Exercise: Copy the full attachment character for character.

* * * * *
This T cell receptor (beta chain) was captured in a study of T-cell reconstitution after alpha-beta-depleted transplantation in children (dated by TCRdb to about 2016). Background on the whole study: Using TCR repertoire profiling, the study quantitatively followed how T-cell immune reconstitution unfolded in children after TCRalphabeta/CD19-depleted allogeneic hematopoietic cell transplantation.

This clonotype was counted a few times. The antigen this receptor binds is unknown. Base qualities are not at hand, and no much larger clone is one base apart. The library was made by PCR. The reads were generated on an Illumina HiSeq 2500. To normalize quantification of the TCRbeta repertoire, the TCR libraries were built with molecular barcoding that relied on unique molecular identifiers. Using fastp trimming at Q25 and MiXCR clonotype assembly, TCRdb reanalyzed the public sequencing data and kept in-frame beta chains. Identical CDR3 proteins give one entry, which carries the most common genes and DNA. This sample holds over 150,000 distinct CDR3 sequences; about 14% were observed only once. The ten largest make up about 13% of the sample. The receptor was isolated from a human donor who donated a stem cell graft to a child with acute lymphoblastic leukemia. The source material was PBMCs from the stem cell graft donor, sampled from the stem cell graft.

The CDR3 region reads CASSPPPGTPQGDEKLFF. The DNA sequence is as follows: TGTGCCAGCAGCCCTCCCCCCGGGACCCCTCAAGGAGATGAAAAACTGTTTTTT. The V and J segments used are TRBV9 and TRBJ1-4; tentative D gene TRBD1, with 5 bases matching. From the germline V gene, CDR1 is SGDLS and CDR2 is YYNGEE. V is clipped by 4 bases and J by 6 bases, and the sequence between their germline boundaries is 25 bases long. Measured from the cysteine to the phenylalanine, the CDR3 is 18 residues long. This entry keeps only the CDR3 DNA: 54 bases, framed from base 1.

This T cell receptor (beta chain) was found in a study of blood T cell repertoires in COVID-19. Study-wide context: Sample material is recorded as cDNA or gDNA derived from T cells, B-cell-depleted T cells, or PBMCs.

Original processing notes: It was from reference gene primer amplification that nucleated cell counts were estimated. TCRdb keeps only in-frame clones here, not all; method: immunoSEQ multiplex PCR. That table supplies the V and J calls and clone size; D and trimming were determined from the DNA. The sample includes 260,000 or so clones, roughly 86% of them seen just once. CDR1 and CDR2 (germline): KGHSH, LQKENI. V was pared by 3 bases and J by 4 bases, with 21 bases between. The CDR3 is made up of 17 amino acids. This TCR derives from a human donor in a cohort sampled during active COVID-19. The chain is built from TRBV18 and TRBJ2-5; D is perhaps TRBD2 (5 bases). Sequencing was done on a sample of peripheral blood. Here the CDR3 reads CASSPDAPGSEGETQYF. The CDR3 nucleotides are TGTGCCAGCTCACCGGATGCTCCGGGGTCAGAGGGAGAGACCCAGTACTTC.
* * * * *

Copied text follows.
This T cell receptor (beta chain) was captured in a study of T-cell reconstitution after alpha-beta-depleted transplantation in children (dated by TCRdb to about 2016). Background on the whole study: Using TCR repertoire profiling, the study quantitatively followed how T-cell immune reconstitution unfolded in children after TCRalphabeta/CD19-depleted allogeneic hematopoietic cell transplantation.

This clonotype was counted a few times. The antigen this receptor binds is unknown. Base qualities are not at hand, and no much larger clone is one base apart. The library was made by PCR. The reads were generated on an Illumina HiSeq 2500. To normalize quantification of the TCRbeta repertoire, the TCR libraries were built with molecular barcoding that relied on unique molecular identifiers. Using fastp trimming at Q25 and MiXCR clonotype assembly, TCRdb reanalyzed the public sequencing data and kept in-frame beta chains. Identical CDR3 proteins give one entry, which carries the most common genes and DNA. This sample holds over 150,000 distinct CDR3 sequences; about 14% were observed only once. The ten largest make up about 13% of the sample. The receptor was isolated from a human donor who donated a stem cell graft to a child with acute lymphoblastic leukemia. The source material was PBMCs from the stem cell graft donor, sampled from the stem cell graft.

The CDR3 region reads CASSPPPGTPQGDEKLFF. The DNA sequence is as follows: TGTGCCAGCAGCCCTCCCCCCGGGACCCCTCAAGGAGATGAAAAACTGTTTTTT. The V and J segments used are TRBV9 and TRBJ1-4; tentative D gene TRBD1, with 5 bases matching. From the germline V gene, CDR1 is SGDLS and CDR2 is YYNGEE. V is clipped by 4 bases and J by 6 bases, and the sequence between their germline boundaries is 25 bases long. Measured from the cysteine to the phenylalanine, the CDR3 is 18 residues long. This entry keeps only the CDR3 DNA: 54 bases, framed from base 1.

This T cell receptor (beta chain) was found in a study of blood T cell repertoires in COVID-19. Study-wide context: Sample material is recorded as cDNA or gDNA derived from T cells, B-cell-depleted T cells, or PBMCs.

Original processing notes: It was from reference gene primer amplification that nucleated cell counts were estimated. TCRdb keeps only in-frame clones here, not all; method: immunoSEQ multiplex PCR. That table supplies the V and J calls and clone size; D and trimming were determined from the DNA. The sample includes 260,000 or so clones, roughly 86% of them seen just once. CDR1 and CDR2 (germline): KGHSH, LQKENI. V was pared by 3 bases and J by 4 bases, with 21 bases between. The CDR3 is made up of 17 amino acids. This TCR derives from a human donor in a cohort sampled during active COVID-19. The chain is built from TRBV18 and TRBJ2-5; D is perhaps TRBD2 (5 bases). Sequencing was done on a sample of peripheral blood. Here the CDR3 reads CASSPDAPGSEGETQYF. The CDR3 nucleotides are TGTGCCAGCTCACCGGATGCTCCGGGGTCAGAGGGAGAGACCCAGTACTTC.